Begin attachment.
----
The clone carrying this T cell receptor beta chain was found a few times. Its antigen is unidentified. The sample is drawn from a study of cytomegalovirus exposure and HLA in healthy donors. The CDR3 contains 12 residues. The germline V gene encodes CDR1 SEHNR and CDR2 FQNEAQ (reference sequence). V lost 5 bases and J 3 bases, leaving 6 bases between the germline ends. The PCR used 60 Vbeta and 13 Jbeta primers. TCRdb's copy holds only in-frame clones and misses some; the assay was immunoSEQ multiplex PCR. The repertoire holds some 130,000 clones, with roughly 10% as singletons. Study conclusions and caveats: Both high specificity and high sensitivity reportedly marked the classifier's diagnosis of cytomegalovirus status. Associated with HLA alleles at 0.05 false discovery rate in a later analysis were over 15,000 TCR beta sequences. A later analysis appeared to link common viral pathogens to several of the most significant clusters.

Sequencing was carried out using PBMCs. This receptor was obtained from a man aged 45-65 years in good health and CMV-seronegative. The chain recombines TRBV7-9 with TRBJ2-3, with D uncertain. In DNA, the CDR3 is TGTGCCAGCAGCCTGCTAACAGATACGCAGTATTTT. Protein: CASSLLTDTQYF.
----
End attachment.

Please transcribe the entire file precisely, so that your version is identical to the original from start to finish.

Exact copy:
The clone carrying this T cell receptor beta chain was found a few times. Its antigen is unidentified. The sample is drawn from a study of cytomegalovirus exposure and HLA in healthy donors. The CDR3 contains 12 residues. The germline V gene encodes CDR1 SEHNR and CDR2 FQNEAQ (reference sequence). V lost 5 bases and J 3 bases, leaving 6 bases between the germline ends. The PCR used 60 Vbeta and 13 Jbeta primers. TCRdb's copy holds only in-frame clones and misses some; the assay was immunoSEQ multiplex PCR. The repertoire holds some 130,000 clones, with roughly 10% as singletons. Study conclusions and caveats: Both high specificity and high sensitivity reportedly marked the classifier's diagnosis of cytomegalovirus status. Associated with HLA alleles at 0.05 false discovery rate in a later analysis were over 15,000 TCR beta sequences. A later analysis appeared to link common viral pathogens to several of the most significant clusters.

Sequencing was carried out using PBMCs. This receptor was obtained from a man aged 45-65 years in good health and CMV-seronegative. The chain recombines TRBV7-9 with TRBJ2-3, with D uncertain. In DNA, the CDR3 is TGTGCCAGCAGCCTGCTAACAGATACGCAGTATTTT. Protein: CASSLLTDTQYF.